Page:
As he refused to make weapons, his goods were mostly items for everyday use: knives, locks, simple tools and axes, made for the use of woodworkers. There were wooden boxes, filled with nails of various sizes; then cooking utensils, like pans and cauldrons and flesh forks for boiled haunches and so on.

The cauldrons were his most decorative pieces, gilded with an amalgam of mercury and gold. This particular task was not entirely without danger, for to get the gold to bind to the iron, it had to be heated to vaporise the mercury, and if one breathed in those vapours in the process, it could affect the lungs and eventually kill a person. Fortunately, Kevern knew his craft well enough, and he was careful around his products.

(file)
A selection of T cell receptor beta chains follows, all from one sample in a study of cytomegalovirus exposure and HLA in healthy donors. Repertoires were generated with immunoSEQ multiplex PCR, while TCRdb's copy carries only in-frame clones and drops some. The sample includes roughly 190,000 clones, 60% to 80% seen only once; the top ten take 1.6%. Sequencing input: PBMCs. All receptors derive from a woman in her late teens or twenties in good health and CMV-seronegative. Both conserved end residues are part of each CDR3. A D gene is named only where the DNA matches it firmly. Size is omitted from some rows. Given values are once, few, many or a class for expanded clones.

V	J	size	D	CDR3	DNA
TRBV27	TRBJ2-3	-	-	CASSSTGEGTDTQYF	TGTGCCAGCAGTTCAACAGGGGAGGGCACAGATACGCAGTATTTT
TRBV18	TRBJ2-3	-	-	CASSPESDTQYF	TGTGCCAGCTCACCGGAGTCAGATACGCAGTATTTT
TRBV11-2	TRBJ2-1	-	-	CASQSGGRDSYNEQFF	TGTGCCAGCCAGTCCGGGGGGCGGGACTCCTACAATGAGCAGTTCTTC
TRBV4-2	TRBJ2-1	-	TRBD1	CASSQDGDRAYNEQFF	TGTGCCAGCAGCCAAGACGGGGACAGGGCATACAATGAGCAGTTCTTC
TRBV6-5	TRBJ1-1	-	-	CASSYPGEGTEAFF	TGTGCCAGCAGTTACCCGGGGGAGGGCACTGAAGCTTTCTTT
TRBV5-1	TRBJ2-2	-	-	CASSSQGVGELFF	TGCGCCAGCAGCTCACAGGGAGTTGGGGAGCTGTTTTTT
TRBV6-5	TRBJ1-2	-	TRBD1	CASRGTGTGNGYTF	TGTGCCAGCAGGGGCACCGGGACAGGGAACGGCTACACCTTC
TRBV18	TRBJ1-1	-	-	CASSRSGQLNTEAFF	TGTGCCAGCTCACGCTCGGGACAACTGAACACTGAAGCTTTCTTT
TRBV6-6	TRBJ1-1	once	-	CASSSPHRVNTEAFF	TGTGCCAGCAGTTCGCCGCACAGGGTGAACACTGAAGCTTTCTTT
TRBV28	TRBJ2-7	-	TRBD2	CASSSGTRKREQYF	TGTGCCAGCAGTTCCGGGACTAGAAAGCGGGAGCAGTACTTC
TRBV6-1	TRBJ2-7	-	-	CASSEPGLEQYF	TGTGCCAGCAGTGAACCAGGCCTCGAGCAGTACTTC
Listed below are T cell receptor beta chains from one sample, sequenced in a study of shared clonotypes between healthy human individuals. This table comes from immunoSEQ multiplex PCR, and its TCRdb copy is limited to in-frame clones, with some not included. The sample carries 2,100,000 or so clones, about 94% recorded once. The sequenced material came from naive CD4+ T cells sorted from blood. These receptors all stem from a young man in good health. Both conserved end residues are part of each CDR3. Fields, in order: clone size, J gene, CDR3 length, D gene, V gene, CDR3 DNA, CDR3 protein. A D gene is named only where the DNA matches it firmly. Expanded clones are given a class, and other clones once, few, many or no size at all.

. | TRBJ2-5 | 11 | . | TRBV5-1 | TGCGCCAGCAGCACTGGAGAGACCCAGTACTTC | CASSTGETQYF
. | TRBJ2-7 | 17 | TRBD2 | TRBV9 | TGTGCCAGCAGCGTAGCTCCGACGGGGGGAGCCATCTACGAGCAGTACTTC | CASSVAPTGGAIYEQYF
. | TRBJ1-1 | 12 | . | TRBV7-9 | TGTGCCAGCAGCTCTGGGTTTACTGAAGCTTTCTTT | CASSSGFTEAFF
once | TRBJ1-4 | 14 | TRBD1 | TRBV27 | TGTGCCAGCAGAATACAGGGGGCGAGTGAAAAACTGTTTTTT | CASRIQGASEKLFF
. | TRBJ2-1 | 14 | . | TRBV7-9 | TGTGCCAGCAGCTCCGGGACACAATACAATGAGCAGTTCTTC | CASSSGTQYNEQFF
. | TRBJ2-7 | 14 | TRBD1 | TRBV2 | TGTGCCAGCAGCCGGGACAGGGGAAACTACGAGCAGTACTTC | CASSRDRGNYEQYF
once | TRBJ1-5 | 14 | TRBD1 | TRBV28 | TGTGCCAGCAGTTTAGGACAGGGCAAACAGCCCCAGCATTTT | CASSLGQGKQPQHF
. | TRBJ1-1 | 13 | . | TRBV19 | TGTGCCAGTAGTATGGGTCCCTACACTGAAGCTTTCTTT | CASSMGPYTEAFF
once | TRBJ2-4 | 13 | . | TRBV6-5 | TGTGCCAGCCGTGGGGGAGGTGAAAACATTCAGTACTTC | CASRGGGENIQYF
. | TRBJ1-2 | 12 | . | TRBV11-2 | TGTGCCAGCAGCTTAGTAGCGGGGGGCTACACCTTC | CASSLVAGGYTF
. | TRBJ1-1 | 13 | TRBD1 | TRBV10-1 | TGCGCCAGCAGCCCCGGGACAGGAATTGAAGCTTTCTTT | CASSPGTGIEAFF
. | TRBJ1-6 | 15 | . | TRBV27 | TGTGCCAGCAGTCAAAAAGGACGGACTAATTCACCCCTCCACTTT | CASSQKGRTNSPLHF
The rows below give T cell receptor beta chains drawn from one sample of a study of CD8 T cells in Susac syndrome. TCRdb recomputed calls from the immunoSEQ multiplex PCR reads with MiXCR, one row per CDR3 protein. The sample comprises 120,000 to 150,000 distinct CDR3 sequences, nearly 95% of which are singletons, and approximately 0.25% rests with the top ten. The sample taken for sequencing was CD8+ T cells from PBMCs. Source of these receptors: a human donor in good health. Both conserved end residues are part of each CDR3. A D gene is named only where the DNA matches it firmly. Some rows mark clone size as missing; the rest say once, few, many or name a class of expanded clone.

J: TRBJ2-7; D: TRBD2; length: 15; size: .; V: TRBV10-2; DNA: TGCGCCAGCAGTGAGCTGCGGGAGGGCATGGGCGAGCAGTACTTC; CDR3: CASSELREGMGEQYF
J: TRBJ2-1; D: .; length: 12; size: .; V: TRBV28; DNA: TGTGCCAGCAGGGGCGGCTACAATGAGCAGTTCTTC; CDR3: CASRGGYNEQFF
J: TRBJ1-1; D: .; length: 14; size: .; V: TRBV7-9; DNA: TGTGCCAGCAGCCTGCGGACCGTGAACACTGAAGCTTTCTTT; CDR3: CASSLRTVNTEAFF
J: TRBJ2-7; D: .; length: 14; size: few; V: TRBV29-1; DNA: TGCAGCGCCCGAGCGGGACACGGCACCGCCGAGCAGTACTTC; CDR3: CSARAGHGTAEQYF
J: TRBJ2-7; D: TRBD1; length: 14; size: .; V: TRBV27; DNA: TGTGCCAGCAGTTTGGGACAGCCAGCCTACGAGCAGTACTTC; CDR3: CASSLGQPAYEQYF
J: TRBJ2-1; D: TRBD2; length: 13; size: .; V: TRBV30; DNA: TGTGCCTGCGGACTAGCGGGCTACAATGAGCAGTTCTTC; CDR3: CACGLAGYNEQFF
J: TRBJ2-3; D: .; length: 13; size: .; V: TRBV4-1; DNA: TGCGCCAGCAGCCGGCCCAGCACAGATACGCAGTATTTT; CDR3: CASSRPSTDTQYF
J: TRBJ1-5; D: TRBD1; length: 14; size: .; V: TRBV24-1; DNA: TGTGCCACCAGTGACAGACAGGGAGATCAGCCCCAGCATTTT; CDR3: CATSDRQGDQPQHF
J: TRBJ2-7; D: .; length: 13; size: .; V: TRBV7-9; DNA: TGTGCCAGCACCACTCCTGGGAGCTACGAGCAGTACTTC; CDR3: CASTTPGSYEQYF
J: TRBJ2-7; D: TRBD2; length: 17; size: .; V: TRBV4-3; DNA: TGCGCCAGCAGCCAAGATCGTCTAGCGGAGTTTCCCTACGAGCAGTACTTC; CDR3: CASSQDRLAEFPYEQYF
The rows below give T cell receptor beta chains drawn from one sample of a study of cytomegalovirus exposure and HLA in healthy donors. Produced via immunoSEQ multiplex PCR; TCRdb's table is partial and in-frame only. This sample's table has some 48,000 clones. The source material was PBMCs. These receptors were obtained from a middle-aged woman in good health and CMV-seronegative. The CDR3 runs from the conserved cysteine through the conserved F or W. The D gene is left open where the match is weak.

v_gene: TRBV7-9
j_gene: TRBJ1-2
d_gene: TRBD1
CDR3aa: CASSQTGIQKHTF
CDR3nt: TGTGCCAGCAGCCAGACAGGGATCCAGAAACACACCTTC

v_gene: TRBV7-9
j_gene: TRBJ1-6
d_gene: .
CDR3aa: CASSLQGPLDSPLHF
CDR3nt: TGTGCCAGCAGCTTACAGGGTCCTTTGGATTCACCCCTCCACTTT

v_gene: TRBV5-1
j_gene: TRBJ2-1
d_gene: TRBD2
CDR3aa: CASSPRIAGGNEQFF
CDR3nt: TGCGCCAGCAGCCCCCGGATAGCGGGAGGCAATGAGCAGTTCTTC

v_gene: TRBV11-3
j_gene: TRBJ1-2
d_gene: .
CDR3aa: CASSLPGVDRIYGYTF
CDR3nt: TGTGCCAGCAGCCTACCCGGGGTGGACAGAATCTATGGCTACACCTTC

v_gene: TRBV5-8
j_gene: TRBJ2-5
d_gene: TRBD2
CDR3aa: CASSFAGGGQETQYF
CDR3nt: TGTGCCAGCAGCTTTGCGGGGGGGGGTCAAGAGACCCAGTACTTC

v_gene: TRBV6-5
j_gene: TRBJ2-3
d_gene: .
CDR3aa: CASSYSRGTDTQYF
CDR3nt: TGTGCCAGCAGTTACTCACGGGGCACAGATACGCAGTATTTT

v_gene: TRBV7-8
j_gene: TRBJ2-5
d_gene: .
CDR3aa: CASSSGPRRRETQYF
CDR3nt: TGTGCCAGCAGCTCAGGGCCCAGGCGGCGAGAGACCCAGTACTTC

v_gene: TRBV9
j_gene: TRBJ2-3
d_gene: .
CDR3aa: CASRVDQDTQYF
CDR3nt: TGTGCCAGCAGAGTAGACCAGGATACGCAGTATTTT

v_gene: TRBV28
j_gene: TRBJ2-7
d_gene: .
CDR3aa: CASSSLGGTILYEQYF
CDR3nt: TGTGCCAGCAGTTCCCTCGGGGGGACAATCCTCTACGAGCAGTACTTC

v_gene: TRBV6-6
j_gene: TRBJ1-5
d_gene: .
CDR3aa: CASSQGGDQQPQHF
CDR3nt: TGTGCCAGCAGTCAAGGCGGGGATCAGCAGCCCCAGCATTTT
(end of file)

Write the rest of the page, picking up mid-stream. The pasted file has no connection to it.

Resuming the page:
He ordered his wares on the display counter, and eyed fondly his only luxury item to offer: a folding stool, made entirely of iron and expensive, gilded leather, worthy to stand in the field tent of a great warlord or a king. He had heard about such rare pieces of furniture from wandering traders of the South, and could not resist the challenge to try his hand on the making of one. He would probably never be able to sell that stool, thus his wife’s anger about the coin paid for the leather had likely been justified, but he could it not bring over his heart to regret having spent it. The stool was perfect. Simply perfect. Even if he would have to push it from one corner to another for the rest of his life, he could not regret having made at least one piece of beauty, just because he could. Because he truly had the skills to do so.